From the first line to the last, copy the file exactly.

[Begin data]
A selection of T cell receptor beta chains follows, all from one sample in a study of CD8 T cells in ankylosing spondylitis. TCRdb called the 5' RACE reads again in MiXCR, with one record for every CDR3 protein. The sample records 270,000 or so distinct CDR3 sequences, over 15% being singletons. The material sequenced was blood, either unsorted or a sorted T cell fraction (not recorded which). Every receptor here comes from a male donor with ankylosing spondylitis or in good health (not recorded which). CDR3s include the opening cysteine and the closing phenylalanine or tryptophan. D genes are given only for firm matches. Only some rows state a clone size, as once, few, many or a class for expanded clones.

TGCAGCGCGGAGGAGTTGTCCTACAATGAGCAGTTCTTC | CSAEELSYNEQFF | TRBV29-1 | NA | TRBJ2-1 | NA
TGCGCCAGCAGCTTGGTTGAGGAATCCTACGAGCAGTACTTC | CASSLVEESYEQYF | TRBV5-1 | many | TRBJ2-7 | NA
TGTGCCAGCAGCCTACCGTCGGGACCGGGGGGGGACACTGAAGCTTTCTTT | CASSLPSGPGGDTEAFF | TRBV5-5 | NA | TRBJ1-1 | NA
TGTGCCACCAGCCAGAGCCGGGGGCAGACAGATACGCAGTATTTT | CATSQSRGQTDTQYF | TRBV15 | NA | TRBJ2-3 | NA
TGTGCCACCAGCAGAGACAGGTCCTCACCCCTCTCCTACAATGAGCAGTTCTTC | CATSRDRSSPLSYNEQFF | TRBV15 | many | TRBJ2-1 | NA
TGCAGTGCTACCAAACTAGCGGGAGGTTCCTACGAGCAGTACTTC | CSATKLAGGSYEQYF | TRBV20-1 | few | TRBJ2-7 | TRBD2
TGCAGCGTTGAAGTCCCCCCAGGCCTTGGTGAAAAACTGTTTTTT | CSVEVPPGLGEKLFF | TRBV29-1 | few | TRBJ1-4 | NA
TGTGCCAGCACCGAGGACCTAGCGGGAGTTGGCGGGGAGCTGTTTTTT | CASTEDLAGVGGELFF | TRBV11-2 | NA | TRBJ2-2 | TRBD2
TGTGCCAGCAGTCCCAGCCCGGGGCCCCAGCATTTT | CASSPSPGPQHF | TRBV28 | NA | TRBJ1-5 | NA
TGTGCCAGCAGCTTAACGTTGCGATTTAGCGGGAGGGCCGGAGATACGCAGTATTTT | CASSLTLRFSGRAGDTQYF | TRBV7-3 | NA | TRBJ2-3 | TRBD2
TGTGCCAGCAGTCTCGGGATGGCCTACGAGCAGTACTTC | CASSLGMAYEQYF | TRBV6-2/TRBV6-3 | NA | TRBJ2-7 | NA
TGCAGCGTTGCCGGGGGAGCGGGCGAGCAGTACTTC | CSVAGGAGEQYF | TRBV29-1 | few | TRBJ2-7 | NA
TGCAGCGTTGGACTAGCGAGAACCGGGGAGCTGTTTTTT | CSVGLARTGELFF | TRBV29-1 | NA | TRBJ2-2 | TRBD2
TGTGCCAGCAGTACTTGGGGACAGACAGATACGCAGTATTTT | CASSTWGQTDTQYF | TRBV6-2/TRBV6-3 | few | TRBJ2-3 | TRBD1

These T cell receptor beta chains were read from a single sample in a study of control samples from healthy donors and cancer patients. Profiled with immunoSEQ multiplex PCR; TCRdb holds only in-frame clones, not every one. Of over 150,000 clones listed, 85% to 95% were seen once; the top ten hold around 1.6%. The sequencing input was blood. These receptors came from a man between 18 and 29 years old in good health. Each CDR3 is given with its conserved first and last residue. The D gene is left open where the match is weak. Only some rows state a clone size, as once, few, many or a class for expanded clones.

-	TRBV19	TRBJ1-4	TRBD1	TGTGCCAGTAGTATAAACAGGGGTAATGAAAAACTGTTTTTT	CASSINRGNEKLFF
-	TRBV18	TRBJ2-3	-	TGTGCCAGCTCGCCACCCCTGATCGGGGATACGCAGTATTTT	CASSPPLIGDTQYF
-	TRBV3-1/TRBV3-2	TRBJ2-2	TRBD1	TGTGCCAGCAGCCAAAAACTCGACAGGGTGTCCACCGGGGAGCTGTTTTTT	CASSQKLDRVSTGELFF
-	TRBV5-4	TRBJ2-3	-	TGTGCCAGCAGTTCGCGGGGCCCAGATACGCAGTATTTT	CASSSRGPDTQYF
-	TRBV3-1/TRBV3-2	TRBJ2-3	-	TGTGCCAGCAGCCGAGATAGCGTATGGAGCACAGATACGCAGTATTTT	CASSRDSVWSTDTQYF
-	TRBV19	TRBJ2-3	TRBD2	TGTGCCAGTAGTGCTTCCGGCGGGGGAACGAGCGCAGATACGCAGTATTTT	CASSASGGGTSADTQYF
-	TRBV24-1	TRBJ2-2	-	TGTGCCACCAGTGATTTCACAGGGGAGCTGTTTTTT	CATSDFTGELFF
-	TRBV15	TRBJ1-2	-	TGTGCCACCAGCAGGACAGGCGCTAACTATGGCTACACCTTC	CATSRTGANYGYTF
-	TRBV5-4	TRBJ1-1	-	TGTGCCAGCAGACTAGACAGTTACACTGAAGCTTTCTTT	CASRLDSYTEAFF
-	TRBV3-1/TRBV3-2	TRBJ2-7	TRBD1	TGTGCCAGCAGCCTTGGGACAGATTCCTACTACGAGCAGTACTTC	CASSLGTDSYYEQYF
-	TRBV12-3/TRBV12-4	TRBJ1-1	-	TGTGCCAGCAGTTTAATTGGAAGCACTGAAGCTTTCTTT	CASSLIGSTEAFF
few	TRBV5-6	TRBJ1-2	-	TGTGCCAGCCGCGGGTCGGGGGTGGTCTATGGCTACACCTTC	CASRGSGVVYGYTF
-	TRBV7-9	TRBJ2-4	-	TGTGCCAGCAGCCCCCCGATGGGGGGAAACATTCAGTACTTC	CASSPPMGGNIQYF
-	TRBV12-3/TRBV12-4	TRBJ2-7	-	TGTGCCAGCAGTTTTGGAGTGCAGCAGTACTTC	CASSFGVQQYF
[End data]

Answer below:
A selection of T cell receptor beta chains follows, all from one sample in a study of CD8 T cells in ankylosing spondylitis. TCRdb called the 5' RACE reads again in MiXCR, with one record for every CDR3 protein. The sample records 270,000 or so distinct CDR3 sequences, over 15% being singletons. The material sequenced was blood, either unsorted or a sorted T cell fraction (not recorded which). Every receptor here comes from a male donor with ankylosing spondylitis or in good health (not recorded which). CDR3s include the opening cysteine and the closing phenylalanine or tryptophan. D genes are given only for firm matches. Only some rows state a clone size, as once, few, many or a class for expanded clones.

TGCAGCGCGGAGGAGTTGTCCTACAATGAGCAGTTCTTC | CSAEELSYNEQFF | TRBV29-1 | NA | TRBJ2-1 | NA
TGCGCCAGCAGCTTGGTTGAGGAATCCTACGAGCAGTACTTC | CASSLVEESYEQYF | TRBV5-1 | many | TRBJ2-7 | NA
TGTGCCAGCAGCCTACCGTCGGGACCGGGGGGGGACACTGAAGCTTTCTTT | CASSLPSGPGGDTEAFF | TRBV5-5 | NA | TRBJ1-1 | NA
TGTGCCACCAGCCAGAGCCGGGGGCAGACAGATACGCAGTATTTT | CATSQSRGQTDTQYF | TRBV15 | NA | TRBJ2-3 | NA
TGTGCCACCAGCAGAGACAGGTCCTCACCCCTCTCCTACAATGAGCAGTTCTTC | CATSRDRSSPLSYNEQFF | TRBV15 | many | TRBJ2-1 | NA
TGCAGTGCTACCAAACTAGCGGGAGGTTCCTACGAGCAGTACTTC | CSATKLAGGSYEQYF | TRBV20-1 | few | TRBJ2-7 | TRBD2
TGCAGCGTTGAAGTCCCCCCAGGCCTTGGTGAAAAACTGTTTTTT | CSVEVPPGLGEKLFF | TRBV29-1 | few | TRBJ1-4 | NA
TGTGCCAGCACCGAGGACCTAGCGGGAGTTGGCGGGGAGCTGTTTTTT | CASTEDLAGVGGELFF | TRBV11-2 | NA | TRBJ2-2 | TRBD2
TGTGCCAGCAGTCCCAGCCCGGGGCCCCAGCATTTT | CASSPSPGPQHF | TRBV28 | NA | TRBJ1-5 | NA
TGTGCCAGCAGCTTAACGTTGCGATTTAGCGGGAGGGCCGGAGATACGCAGTATTTT | CASSLTLRFSGRAGDTQYF | TRBV7-3 | NA | TRBJ2-3 | TRBD2
TGTGCCAGCAGTCTCGGGATGGCCTACGAGCAGTACTTC | CASSLGMAYEQYF | TRBV6-2/TRBV6-3 | NA | TRBJ2-7 | NA
TGCAGCGTTGCCGGGGGAGCGGGCGAGCAGTACTTC | CSVAGGAGEQYF | TRBV29-1 | few | TRBJ2-7 | NA
TGCAGCGTTGGACTAGCGAGAACCGGGGAGCTGTTTTTT | CSVGLARTGELFF | TRBV29-1 | NA | TRBJ2-2 | TRBD2
TGTGCCAGCAGTACTTGGGGACAGACAGATACGCAGTATTTT | CASSTWGQTDTQYF | TRBV6-2/TRBV6-3 | few | TRBJ2-3 | TRBD1

These T cell receptor beta chains were read from a single sample in a study of control samples from healthy donors and cancer patients. Profiled with immunoSEQ multiplex PCR; TCRdb holds only in-frame clones, not every one. Of over 150,000 clones listed, 85% to 95% were seen once; the top ten hold around 1.6%. The sequencing input was blood. These receptors came from a man between 18 and 29 years old in good health. Each CDR3 is given with its conserved first and last residue. The D gene is left open where the match is weak. Only some rows state a clone size, as once, few, many or a class for expanded clones.

-	TRBV19	TRBJ1-4	TRBD1	TGTGCCAGTAGTATAAACAGGGGTAATGAAAAACTGTTTTTT	CASSINRGNEKLFF
-	TRBV18	TRBJ2-3	-	TGTGCCAGCTCGCCACCCCTGATCGGGGATACGCAGTATTTT	CASSPPLIGDTQYF
-	TRBV3-1/TRBV3-2	TRBJ2-2	TRBD1	TGTGCCAGCAGCCAAAAACTCGACAGGGTGTCCACCGGGGAGCTGTTTTTT	CASSQKLDRVSTGELFF
-	TRBV5-4	TRBJ2-3	-	TGTGCCAGCAGTTCGCGGGGCCCAGATACGCAGTATTTT	CASSSRGPDTQYF
-	TRBV3-1/TRBV3-2	TRBJ2-3	-	TGTGCCAGCAGCCGAGATAGCGTATGGAGCACAGATACGCAGTATTTT	CASSRDSVWSTDTQYF
-	TRBV19	TRBJ2-3	TRBD2	TGTGCCAGTAGTGCTTCCGGCGGGGGAACGAGCGCAGATACGCAGTATTTT	CASSASGGGTSADTQYF
-	TRBV24-1	TRBJ2-2	-	TGTGCCACCAGTGATTTCACAGGGGAGCTGTTTTTT	CATSDFTGELFF
-	TRBV15	TRBJ1-2	-	TGTGCCACCAGCAGGACAGGCGCTAACTATGGCTACACCTTC	CATSRTGANYGYTF
-	TRBV5-4	TRBJ1-1	-	TGTGCCAGCAGACTAGACAGTTACACTGAAGCTTTCTTT	CASRLDSYTEAFF
-	TRBV3-1/TRBV3-2	TRBJ2-7	TRBD1	TGTGCCAGCAGCCTTGGGACAGATTCCTACTACGAGCAGTACTTC	CASSLGTDSYYEQYF
-	TRBV12-3/TRBV12-4	TRBJ1-1	-	TGTGCCAGCAGTTTAATTGGAAGCACTGAAGCTTTCTTT	CASSLIGSTEAFF
few	TRBV5-6	TRBJ1-2	-	TGTGCCAGCCGCGGGTCGGGGGTGGTCTATGGCTACACCTTC	CASRGSGVVYGYTF
-	TRBV7-9	TRBJ2-4	-	TGTGCCAGCAGCCCCCCGATGGGGGGAAACATTCAGTACTTC	CASSPPMGGNIQYF
-	TRBV12-3/TRBV12-4	TRBJ2-7	-	TGTGCCAGCAGTTTTGGAGTGCAGCAGTACTTC	CASSFGVQQYF